Hello - Here is part 2 of the blog for how to get kids to eat better and feel good.

So, you have lots of good food ideas and food on the table, but it’s not getting the response, or even eaten, as you had hoped for?

An unappreciated healthy meal can make the cook feel disappointed and defeated and may cause one to want to give up.  What options do you have?

Give in?  Buy the nuggets and processed stuff that is easily eaten?

What if there was a balance between the optimal and not so optimal foods?  What if it wasn’t about all or nothing?

Here are some thoughts, based on experience of myself, other professionals, and families I have worked with.

Find what foods your family likes that you do feel good about?  Often, those can be things like fruit, berries, nut butters, some simple veggies like potatoes, carrots or cucumber with dip?  Eggs and cheese? Start with what is acceptable.  Find things similar to those items and slowly increase.  Carrots have a close relative which is a parsnip.  Sweet potatoes are close to white potatoes, but have even more nutrients.  Eggs and cheese can slowly turn into an omelette with 1/2 cup of finely chopped veggies (that is a serving!).

Roasting veggies like potatoes, sweet potatoes, onions, carrots, beets, butternut squash, etc, gives them a sweeter taste for not so excited veggie eaters.  Even add butter as well as sprinkle a teaspoon of brown sugar, if it helps to get them to eat them to start with.  It is baby steps for some and this step can be helpful.

The goal is first to look at the most highly processed foods with non-food ingredients, and moving to better ingredients, even if still store bought, to eventually possibly homemade similar foods that you family enjoys.  The benefits of homemade foods is often less chemicals, and that one change can impact health, as well as focus, and mood.

When we look at root causes of focus and mood issues, there can be a few reasons.  One big one can be additives in food, such as colors, sugar, preservatives, pesticides, as well as MSG (Monosodium Glutamate) and Aspartame.  MSG and Aspartame (also known as glutamic acid and aspartic acid), both produce excitatory effects to brains and can cause neurotoxicity.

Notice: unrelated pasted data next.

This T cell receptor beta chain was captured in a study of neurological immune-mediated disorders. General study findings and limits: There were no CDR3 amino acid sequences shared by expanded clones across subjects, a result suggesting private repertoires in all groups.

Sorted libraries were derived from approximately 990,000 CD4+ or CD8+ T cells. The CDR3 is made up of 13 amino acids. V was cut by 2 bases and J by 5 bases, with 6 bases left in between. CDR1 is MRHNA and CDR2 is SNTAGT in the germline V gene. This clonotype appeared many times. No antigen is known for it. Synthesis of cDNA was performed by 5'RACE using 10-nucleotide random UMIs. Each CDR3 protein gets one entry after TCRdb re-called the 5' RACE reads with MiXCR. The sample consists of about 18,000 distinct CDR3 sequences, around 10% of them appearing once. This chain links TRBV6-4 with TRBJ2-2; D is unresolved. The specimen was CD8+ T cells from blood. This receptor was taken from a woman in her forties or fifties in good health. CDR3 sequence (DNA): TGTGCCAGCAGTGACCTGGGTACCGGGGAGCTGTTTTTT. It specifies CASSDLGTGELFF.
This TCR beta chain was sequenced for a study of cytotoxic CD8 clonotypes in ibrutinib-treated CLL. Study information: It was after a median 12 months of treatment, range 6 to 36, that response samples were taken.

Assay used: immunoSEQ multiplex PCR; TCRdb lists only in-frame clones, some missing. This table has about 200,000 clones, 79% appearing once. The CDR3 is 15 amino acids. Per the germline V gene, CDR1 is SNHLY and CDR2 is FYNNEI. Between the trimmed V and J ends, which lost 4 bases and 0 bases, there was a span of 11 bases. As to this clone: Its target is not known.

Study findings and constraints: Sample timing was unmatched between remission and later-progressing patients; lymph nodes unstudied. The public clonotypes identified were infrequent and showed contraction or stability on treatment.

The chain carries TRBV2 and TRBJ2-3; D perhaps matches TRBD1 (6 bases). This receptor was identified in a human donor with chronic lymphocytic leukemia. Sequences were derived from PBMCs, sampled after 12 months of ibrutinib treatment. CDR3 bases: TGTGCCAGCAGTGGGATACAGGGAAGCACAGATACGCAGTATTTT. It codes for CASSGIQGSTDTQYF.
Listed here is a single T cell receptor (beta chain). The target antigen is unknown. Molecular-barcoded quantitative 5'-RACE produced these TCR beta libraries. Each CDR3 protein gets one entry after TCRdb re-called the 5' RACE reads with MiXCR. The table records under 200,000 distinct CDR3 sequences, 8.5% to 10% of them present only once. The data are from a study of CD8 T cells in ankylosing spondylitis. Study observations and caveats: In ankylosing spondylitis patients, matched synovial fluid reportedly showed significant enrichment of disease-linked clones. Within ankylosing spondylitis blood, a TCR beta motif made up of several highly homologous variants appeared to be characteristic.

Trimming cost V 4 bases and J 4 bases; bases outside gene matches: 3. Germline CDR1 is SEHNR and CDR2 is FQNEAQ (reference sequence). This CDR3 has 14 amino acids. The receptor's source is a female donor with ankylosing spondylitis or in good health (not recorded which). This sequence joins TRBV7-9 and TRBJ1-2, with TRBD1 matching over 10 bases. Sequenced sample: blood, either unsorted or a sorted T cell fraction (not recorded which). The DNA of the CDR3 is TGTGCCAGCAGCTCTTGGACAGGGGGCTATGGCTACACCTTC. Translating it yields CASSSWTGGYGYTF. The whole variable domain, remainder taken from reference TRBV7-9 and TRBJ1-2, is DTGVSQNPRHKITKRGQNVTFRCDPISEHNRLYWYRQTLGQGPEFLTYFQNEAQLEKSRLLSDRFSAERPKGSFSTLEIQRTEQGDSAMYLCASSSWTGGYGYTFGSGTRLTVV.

The opposite calming neurotransmitter is GABA.  When we can modulate the excitatory and calming neurotransmitters, symptoms such as anxiety, anger, irritability, sleep problems, and even language delays can be improved.

AVOID: Read labels to avoid items that may have any of the above additives, and other non-food ingredients (numbers and codes).  Note, MSG can show up in about 30 different names, such as, yeast extract, anything hydrolyzed, autolyzed yeast, flavour, etc.  However, because it is also used in packaging, it may not be even labeled.  

ADD IN: Eating foods with good amounts of magnesium and B6 to help the conversion of Glutamate to GABA.  Magnesium is found to be high in:  Leafy Greens, Fruit, Avocados, Nuts and Seeds, Legumes, Broccoli, Cabbage, Green beans, dark chocolate, etc.  Where B6 is found to be high in:Poultry, Fish, Whole grain cereals and bread, Eggs, Veggies, Brown rice, etc.

Note: Even some healthy foods can have free glutamic acid and some people cannot handle even those health food containing it.  Best plan is to watch how foods affect each of us personally. Watch your child to see if they have times that they react to even a healthy food incase it is the related natural MSG caused by protein breakdown.

After school is a very important time where food choices could be problematic if something was not ready to eat.  Have ready to go options - real whole foods - fruit/veggie/hummus, nut butter energy bites, etc.  Less processed foods.

What you remove (irritants) is as important as what you add in (injury/sooth/build/repair).  Look for swaps that use more optimal ingredients.  Focus on one food item at a time if it is overwhelming.  Find the most used food item to start with, if you can.

Everyone is different for what foods are best for you.  Base what you and your family eats on how you each of you feel after eating certain foods.  A food journal is helpful.

For kids who have developing brains and bodies, quality and clean real whole food resources help them develop to be their best, as well as limit inflammation.

In severe cases of picky eating, it is wise to get guidance and support if needed.  A nutritionist can help with ideas, and a feeding specialist can be critical where textures and other eating issues may be problematic.

Additional thoughts - The new Canada Food Guide.  Next week I want to take a look at that and share some thoughts.

Have a great week!



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